By Emily Gillespie
December 18, 2018

A 44-year-old ban on nunchucks in New York has been ruled unconstitutional by a federal judge who argued that the right to own the Japanese martial arts weapon is protected by the Second Amendment.

In the ruling, U.S. District Judge Pamela K. Chen applied a Supreme Court ruling that extends the Second Amendment to state law. Though it is still subject to appeal, the ruling could mean that Massachusetts is the only remaining state with a nunchuck ban on its books, the Washington Post reports.

New York’s law dates back to 1974 when Bruce Lee was popular but his death the year prior still resonated. Nunchucks, two short sticks connected by a rope or chain, were made popular by Lee, who showed off his mastery of the weapon in his movies. Lawmakers, however, worried that popularity would translate to violence among not only criminals, but also children, the Washington Post reported.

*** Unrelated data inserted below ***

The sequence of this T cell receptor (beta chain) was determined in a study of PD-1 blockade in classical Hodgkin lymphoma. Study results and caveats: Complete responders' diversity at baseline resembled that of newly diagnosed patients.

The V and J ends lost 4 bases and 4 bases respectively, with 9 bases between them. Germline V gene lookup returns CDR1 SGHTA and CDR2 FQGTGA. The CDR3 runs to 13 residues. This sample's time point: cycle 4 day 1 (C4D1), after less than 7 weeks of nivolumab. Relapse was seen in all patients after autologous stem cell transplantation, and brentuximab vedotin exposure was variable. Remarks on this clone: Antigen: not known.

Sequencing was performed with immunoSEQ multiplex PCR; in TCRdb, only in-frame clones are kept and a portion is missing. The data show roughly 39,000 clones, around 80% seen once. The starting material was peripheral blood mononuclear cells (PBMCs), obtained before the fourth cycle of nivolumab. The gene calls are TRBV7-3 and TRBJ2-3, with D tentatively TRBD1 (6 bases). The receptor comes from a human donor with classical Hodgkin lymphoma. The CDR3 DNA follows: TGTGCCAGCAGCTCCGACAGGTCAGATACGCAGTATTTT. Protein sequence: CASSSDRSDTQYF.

The plaintiff in the case was James Maloney, a New York lawyer and amateur martial artist, who had been arguing for the right to own nunchucks in his home since the early 2000s, according to the paper.

The law prevented Maloney from teaching his sons martial arts and he chronicled his legal battle on a blog, Forbidden Sticks.

Throughout his 15-year fight, Maloney was trying to gain the right to use nunchucks in his home, but the result of his case did much more.

“The Court granted relief somewhat beyond what I had asked for (but I am not about to complain),” Maloney wrote in his blog. “Thanks to the many who have helped in many ways along the way. It has been a path with heart.”

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